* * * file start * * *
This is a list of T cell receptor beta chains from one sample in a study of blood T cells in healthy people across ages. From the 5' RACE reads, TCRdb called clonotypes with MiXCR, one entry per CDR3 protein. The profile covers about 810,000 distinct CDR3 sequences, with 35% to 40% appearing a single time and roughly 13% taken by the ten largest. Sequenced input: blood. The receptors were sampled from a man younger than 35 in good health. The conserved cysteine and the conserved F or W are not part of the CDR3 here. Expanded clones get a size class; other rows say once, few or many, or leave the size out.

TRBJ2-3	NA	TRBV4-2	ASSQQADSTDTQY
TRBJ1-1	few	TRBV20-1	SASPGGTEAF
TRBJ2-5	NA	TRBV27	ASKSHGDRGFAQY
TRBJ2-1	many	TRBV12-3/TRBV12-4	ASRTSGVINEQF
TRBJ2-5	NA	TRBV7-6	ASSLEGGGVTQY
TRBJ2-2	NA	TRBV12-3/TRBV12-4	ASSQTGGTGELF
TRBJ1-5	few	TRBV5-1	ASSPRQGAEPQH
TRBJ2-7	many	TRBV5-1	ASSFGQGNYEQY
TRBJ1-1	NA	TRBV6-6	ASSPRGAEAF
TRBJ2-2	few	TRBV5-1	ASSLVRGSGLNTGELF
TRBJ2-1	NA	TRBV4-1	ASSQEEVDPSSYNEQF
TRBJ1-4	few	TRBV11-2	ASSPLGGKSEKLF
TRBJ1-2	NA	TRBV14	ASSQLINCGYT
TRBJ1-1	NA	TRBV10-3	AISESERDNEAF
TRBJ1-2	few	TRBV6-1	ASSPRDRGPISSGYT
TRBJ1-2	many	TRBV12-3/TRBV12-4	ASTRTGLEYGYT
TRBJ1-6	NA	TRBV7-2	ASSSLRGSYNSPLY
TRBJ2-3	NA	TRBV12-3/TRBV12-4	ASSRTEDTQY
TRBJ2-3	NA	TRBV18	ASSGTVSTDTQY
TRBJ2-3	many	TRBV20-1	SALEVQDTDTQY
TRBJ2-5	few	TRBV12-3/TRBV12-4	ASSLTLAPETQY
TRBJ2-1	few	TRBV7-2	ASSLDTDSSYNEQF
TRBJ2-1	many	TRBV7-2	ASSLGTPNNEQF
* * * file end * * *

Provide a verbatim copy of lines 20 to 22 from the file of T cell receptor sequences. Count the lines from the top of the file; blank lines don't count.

TRBJ2-3	NA	TRBV18	ASSGTVSTDTQY
TRBJ2-3	many	TRBV20-1	SALEVQDTDTQY
TRBJ2-5	few	TRBV12-3/TRBV12-4	ASSLTLAPETQY